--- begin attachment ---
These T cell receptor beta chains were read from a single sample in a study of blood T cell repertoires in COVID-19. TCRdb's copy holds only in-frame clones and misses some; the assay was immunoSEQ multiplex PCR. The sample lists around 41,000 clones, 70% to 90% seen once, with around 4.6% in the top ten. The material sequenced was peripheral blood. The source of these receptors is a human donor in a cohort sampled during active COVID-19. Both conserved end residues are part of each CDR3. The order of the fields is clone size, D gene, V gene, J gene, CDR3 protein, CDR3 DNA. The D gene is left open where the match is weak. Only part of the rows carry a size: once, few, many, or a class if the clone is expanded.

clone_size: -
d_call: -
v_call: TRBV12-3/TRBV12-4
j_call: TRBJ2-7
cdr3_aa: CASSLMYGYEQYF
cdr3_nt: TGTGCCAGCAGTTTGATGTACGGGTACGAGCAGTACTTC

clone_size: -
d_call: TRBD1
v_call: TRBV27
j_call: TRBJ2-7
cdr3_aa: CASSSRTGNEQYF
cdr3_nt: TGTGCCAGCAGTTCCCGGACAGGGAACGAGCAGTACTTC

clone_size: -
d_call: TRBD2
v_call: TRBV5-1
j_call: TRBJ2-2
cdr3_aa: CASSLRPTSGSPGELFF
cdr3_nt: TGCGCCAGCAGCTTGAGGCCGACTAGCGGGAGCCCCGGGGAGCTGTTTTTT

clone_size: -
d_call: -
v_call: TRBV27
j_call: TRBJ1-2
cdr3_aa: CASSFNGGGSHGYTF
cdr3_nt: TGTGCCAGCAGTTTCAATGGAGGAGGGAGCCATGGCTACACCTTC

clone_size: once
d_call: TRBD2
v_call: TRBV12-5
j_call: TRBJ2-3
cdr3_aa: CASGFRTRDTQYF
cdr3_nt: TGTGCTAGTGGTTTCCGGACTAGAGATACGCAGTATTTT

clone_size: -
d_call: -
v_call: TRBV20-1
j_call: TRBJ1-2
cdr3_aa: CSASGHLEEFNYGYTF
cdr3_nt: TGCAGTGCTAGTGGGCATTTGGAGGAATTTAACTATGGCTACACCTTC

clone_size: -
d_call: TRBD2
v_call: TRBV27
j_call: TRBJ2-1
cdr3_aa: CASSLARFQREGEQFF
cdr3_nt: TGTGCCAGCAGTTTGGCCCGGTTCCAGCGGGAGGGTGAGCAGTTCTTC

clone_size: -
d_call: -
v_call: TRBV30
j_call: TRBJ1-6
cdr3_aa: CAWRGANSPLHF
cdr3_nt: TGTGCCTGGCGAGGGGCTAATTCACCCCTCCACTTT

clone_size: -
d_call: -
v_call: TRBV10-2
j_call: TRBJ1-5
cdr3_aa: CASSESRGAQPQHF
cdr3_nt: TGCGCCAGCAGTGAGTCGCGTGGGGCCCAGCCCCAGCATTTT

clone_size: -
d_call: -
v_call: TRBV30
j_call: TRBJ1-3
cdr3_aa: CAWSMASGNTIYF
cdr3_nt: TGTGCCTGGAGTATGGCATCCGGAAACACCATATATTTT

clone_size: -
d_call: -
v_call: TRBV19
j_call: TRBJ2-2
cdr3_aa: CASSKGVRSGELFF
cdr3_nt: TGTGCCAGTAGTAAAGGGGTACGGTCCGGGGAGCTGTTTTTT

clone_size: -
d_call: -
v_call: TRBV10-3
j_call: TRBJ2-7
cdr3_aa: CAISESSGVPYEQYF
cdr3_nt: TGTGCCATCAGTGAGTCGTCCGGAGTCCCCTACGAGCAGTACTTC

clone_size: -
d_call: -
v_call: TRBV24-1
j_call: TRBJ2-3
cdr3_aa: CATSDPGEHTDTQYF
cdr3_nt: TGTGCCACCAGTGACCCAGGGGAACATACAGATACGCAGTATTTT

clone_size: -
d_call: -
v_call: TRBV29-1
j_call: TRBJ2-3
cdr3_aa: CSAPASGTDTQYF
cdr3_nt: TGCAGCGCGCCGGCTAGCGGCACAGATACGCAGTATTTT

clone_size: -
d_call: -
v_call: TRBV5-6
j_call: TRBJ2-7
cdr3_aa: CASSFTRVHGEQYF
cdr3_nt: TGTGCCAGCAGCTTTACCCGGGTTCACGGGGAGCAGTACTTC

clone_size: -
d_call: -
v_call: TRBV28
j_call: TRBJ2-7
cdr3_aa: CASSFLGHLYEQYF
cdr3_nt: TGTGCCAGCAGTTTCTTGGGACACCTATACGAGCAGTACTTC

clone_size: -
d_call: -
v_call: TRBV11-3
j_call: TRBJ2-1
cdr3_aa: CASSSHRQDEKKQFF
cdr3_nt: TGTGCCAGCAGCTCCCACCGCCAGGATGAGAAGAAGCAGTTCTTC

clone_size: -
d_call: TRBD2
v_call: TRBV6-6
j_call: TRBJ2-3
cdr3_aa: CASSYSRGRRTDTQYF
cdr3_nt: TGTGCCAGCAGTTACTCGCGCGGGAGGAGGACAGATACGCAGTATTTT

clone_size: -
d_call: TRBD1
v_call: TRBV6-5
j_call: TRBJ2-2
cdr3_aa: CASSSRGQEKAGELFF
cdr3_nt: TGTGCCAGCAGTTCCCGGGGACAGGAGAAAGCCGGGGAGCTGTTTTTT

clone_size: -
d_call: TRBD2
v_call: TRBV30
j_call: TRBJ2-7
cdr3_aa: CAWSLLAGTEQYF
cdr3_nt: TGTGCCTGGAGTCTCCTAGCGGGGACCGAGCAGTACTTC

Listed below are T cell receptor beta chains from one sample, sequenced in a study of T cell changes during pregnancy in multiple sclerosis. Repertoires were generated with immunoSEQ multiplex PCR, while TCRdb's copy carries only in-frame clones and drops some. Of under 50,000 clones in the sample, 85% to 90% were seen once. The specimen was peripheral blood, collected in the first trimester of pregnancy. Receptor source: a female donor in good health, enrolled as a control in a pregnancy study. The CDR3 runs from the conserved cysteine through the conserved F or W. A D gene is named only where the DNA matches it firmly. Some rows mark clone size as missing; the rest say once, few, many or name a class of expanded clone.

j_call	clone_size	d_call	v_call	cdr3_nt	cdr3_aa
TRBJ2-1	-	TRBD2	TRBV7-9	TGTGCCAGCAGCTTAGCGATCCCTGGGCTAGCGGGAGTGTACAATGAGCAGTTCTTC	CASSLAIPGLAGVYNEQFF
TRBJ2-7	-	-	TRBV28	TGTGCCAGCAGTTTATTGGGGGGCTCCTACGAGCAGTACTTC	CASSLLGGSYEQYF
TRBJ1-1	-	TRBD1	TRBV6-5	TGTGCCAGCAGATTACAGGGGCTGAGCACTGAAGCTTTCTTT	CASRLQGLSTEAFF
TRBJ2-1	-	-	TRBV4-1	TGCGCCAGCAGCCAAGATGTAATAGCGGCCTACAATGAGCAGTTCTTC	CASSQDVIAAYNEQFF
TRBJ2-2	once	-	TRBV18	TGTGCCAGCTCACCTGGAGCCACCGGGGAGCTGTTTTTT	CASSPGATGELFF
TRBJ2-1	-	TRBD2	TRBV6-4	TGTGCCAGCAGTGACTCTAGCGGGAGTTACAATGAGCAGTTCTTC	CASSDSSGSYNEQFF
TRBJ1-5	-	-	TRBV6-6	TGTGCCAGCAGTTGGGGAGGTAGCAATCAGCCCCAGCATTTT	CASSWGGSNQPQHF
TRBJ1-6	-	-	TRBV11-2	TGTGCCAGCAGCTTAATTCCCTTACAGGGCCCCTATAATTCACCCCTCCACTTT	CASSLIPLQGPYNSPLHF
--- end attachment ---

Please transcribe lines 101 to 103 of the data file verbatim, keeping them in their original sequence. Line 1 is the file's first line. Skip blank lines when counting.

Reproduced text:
j_call: TRBJ2-1
cdr3_aa: CASSSHRQDEKKQFF
cdr3_nt: TGTGCCAGCAGCTCCCACCGCCAGGATGAGAAGAAGCAGTTCTTC